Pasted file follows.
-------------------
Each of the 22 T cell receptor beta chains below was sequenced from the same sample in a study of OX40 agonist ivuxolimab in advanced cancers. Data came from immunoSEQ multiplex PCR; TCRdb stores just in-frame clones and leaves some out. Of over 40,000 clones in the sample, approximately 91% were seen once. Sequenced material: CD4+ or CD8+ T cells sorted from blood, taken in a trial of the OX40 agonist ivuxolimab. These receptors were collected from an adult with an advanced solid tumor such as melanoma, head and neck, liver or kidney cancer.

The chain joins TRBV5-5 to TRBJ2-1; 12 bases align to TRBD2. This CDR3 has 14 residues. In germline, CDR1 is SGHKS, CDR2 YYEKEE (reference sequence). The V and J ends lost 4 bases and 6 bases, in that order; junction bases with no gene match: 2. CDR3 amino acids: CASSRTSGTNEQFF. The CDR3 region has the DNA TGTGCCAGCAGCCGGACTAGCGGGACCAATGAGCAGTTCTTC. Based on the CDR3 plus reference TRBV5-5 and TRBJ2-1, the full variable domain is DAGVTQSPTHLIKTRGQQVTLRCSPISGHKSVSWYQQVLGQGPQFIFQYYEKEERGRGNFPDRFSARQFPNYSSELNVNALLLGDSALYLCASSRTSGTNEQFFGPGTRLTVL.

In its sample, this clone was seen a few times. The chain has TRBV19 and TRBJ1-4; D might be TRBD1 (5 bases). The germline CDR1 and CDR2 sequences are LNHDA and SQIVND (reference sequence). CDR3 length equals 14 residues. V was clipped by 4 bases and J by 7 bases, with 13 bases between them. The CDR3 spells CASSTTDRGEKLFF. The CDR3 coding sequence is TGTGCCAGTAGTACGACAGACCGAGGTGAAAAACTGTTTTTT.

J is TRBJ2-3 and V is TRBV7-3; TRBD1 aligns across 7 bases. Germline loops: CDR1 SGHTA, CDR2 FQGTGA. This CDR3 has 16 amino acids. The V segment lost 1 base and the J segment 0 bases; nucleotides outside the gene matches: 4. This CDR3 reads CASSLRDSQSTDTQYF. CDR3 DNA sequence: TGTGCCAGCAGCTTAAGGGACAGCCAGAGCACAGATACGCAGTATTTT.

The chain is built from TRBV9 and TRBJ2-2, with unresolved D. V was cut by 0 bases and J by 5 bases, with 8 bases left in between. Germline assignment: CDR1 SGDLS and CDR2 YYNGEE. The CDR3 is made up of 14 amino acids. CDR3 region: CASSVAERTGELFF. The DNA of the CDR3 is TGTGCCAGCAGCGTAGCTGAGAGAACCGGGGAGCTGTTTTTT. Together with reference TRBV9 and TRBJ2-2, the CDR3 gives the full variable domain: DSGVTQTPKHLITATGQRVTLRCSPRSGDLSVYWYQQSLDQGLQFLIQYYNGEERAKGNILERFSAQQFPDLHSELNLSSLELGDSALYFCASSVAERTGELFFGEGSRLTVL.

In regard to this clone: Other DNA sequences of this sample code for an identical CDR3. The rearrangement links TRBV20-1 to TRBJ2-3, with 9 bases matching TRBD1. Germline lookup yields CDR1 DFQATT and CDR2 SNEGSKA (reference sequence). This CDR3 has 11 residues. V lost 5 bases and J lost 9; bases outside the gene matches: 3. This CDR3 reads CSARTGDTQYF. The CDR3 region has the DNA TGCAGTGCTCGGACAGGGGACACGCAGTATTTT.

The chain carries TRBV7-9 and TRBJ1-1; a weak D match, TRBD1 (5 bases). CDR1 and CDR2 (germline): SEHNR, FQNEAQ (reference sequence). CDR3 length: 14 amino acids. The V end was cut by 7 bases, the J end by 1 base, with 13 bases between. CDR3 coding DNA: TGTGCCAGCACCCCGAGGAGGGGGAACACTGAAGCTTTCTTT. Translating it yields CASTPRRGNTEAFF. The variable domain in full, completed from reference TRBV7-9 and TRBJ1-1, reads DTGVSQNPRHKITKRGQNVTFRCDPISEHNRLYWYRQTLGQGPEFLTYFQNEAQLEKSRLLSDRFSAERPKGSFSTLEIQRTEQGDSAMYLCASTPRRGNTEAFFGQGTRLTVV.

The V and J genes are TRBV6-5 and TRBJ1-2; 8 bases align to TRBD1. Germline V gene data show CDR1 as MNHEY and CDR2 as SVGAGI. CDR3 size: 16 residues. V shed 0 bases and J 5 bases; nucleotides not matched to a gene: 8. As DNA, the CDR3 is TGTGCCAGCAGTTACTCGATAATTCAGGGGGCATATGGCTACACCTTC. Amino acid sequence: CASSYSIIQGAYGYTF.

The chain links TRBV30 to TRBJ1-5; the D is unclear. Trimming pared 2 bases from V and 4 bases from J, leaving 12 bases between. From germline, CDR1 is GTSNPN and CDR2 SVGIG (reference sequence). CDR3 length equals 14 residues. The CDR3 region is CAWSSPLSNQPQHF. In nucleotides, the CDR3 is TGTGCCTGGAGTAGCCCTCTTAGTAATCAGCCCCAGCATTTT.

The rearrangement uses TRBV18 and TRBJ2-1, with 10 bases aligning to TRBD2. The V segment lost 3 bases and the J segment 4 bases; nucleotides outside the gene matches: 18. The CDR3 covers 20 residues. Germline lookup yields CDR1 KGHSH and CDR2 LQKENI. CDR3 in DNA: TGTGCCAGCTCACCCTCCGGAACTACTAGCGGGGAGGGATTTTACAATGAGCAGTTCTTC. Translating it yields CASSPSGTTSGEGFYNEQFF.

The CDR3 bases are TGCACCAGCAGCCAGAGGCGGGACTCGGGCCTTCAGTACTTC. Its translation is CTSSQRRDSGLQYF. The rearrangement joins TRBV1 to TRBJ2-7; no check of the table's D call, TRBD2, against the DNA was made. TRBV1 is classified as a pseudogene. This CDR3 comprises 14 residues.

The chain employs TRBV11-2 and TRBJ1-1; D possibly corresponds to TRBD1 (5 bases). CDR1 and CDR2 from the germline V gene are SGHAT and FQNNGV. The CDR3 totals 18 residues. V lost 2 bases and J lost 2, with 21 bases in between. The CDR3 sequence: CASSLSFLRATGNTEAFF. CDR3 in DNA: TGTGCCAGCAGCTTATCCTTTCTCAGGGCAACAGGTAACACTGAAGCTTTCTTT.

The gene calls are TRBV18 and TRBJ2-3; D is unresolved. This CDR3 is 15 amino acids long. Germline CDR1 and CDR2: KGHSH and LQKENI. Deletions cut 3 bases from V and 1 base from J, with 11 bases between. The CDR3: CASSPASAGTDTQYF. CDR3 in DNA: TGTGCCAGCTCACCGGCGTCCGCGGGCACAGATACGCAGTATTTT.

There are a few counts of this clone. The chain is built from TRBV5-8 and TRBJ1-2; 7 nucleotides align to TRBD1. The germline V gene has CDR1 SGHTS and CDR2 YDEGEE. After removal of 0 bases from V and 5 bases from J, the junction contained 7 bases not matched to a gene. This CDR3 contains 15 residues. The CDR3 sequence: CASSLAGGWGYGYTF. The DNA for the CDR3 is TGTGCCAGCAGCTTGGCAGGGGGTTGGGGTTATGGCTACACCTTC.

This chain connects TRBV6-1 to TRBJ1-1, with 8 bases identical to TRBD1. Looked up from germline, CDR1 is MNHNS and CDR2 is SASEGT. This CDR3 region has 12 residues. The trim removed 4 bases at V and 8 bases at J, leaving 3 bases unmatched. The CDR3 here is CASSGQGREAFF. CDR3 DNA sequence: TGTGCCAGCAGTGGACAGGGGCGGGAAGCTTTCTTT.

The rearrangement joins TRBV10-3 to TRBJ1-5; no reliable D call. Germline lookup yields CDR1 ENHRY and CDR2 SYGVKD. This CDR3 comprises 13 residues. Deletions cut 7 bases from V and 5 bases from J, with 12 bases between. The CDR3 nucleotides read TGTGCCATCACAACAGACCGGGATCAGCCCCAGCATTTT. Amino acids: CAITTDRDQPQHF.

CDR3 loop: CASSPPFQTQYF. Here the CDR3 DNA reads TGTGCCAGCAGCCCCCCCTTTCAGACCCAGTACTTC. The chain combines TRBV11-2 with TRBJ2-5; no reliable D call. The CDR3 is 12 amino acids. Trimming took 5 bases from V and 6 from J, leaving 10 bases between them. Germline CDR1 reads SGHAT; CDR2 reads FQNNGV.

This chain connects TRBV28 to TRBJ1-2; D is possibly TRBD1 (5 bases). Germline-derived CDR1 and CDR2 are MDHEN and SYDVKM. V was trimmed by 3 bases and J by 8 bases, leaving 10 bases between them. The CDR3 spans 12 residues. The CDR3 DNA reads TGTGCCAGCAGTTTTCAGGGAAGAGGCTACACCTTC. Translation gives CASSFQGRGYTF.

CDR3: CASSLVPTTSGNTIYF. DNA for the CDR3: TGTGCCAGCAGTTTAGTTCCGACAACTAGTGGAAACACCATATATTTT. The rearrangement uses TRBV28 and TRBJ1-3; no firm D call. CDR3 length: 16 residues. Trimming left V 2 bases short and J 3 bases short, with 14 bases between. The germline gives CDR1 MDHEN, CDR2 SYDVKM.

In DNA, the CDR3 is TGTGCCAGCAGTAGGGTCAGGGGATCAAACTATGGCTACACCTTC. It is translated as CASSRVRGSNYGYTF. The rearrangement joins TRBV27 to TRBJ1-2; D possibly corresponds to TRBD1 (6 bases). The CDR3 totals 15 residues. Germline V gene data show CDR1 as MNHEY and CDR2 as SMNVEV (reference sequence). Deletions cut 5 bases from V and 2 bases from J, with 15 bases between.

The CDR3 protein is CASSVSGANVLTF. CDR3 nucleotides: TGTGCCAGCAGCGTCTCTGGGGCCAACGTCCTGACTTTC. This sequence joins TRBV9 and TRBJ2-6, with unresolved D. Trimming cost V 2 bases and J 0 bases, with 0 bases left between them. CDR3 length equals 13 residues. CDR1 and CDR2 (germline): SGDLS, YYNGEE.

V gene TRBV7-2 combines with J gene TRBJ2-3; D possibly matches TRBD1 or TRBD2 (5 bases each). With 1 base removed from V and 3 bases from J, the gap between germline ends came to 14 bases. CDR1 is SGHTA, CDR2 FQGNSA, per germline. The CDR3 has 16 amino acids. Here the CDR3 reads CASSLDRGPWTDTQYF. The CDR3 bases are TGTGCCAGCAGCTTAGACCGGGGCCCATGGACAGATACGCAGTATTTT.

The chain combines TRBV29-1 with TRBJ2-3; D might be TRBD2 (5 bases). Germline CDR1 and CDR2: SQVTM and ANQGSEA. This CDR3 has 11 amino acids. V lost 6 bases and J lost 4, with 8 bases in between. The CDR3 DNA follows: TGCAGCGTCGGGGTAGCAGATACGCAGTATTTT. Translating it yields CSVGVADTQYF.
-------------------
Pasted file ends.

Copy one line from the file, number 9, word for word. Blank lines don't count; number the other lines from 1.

The chain links TRBV30 to TRBJ1-5; the D is unclear. Trimming pared 2 bases from V and 4 bases from J, leaving 12 bases between. From germline, CDR1 is GTSNPN and CDR2 SVGIG (reference sequence). CDR3 length equals 14 residues. The CDR3 region is CAWSSPLSNQPQHF. In nucleotides, the CDR3 is TGTGCCTGGAGTAGCCCTCTTAGTAATCAGCCCCAGCATTTT.